The Subway was, by all accounts, not a good place for a claustrophobe to visit. Charles Dickens, Jr reported that "there is not much head-room left, and it is not advisable for any but the very briefest of Her Majesty's lieges to attempt the passage in high-heeled boots, or with a hat to which he attaches any particular value." The Italian writer Edmondo De Amicis (1846–1908) gave a vivid description of a passage through the Subway in his Jottings about London: "As I was thinking of these things I disappeared from the world indeed, going down a lighted spiral staircase which buries itself in the earth on the right bank of the Thames, opposite the Tower. I went down and down between two dingy walls until I found myself at the round opening of the gigantic iron tube, which seems to undulate like a great intestine in the enormous belly of the river. The inside of this tube presents the appearance of a subterranean corridor, of which the end is invisible. It is lighted by a row of lights as far as you can see, which shed a veiled light, like sepulchral lamps; the atmosphere is foggy; you go along considerable stretches without meeting a soul; the walls sweat like those of an aqueduct; the floor moves under your feet like the deck of a vessel; the steps and voices of the people coming the other way give forth a cavernous sound, and are heard before you see the people, and they at a distance seem like great shadows; there is, in short, a sort of something mysterious, which without alarming causes in your heart a vague sense of disquiet. When then you have reached the middle and no longer see the end in either direction, and feel the silence of a catacomb, and know not how much farther you must go, and reflect that in the water beneath, in the obscure depths of the river, is where suicides meet death, and that over your head vessels are passing, and that if a crack should open in the wall you would not even have the time to recommend your soul to God, in that moment how lovely seems the sun! I believe I had come a good part of a mile when I reached the opposite opening on the left bank of the Thames; I went up a staircase, the mate of the other, and came out in front of the Tower of London."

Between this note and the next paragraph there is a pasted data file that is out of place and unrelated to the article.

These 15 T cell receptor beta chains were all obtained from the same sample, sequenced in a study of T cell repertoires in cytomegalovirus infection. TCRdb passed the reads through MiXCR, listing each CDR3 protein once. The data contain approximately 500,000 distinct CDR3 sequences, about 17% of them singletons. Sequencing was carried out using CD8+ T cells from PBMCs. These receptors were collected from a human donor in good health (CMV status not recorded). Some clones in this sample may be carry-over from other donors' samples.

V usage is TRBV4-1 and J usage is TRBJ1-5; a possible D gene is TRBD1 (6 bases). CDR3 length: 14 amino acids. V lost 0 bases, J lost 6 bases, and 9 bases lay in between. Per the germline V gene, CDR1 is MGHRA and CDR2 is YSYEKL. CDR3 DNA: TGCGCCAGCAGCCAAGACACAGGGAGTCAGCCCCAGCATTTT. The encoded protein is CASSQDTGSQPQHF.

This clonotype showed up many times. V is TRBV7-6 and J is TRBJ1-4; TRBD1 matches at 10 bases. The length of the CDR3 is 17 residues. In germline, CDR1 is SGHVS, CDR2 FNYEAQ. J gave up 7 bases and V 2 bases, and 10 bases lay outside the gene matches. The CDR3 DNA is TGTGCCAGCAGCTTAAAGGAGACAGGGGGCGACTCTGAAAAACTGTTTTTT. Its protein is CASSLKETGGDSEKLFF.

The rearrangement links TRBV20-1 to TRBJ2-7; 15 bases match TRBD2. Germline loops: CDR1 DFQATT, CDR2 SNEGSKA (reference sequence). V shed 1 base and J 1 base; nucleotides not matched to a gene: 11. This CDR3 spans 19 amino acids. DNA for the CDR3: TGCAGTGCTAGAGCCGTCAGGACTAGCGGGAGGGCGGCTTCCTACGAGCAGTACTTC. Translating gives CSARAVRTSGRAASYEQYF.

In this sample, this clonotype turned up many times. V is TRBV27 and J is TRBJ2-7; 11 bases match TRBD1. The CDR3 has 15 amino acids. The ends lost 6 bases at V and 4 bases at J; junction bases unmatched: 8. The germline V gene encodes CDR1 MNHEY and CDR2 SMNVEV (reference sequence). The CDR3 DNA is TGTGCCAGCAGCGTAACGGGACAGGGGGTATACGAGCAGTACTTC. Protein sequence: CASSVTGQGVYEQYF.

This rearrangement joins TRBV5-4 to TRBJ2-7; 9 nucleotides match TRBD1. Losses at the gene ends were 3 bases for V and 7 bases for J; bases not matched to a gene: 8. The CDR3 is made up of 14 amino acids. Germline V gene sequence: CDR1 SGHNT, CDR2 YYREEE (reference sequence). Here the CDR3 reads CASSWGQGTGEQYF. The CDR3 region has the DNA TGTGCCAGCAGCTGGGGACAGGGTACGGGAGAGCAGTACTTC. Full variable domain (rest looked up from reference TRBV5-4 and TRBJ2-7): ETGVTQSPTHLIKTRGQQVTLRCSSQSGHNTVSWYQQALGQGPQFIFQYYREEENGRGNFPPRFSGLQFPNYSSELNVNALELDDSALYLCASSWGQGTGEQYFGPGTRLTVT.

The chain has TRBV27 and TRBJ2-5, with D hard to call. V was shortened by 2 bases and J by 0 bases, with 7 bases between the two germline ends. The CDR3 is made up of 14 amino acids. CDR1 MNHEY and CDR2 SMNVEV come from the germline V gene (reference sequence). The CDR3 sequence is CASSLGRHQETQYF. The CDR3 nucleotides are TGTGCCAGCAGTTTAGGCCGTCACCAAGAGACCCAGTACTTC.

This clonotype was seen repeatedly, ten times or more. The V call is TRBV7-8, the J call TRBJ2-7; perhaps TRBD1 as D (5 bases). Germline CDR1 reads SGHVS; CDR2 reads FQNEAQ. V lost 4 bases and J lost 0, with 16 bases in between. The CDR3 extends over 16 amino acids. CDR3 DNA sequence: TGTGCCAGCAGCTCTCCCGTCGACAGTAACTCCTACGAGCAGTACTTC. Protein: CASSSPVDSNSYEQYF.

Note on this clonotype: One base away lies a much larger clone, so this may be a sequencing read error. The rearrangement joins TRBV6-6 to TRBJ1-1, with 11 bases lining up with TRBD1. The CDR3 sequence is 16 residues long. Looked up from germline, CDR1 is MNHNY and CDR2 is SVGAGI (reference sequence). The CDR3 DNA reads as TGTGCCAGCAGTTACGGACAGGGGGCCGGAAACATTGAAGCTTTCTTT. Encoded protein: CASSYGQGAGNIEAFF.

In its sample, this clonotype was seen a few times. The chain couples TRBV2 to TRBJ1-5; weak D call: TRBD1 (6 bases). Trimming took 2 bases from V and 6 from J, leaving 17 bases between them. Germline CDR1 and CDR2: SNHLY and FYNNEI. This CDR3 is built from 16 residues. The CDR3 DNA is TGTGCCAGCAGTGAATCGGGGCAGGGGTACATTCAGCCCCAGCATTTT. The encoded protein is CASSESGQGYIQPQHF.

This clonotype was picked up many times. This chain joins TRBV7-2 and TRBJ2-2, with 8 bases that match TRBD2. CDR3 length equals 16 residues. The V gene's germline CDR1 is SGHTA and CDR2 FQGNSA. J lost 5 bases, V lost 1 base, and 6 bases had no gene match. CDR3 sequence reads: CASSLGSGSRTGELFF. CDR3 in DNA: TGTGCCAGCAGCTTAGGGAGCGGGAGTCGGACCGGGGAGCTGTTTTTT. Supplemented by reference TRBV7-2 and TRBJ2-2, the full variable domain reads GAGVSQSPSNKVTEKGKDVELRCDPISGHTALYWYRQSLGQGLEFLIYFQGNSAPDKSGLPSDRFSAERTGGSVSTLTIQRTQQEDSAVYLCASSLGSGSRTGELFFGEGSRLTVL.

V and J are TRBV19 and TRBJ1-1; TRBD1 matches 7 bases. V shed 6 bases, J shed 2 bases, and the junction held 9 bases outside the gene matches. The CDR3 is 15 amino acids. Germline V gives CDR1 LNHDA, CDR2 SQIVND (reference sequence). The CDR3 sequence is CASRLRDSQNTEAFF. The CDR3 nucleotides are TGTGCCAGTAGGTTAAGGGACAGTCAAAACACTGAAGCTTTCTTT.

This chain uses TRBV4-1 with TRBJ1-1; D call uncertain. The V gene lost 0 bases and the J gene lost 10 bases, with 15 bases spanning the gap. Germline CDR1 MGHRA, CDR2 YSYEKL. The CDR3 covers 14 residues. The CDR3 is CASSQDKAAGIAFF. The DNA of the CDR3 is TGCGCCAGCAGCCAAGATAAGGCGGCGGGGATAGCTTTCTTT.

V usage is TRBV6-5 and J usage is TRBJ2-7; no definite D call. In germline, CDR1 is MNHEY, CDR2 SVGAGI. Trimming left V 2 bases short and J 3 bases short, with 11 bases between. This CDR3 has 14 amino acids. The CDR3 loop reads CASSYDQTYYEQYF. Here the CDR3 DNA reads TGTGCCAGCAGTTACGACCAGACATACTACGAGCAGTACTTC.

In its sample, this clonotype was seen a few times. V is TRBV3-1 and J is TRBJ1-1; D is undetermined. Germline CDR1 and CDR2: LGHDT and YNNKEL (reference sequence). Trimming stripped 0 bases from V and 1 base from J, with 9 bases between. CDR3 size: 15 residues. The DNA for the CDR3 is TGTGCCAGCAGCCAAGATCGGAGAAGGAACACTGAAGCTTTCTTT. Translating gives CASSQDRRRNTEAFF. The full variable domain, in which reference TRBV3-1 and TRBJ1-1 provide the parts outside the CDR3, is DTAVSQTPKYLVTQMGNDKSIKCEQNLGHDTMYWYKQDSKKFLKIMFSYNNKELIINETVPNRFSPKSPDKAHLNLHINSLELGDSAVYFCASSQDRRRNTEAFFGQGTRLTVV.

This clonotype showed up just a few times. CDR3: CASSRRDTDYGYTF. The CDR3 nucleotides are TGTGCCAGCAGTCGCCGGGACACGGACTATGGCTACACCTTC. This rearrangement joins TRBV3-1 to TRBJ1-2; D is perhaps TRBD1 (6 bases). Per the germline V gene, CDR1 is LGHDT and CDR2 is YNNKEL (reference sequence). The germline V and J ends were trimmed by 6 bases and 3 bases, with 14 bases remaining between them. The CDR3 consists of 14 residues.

The Subway today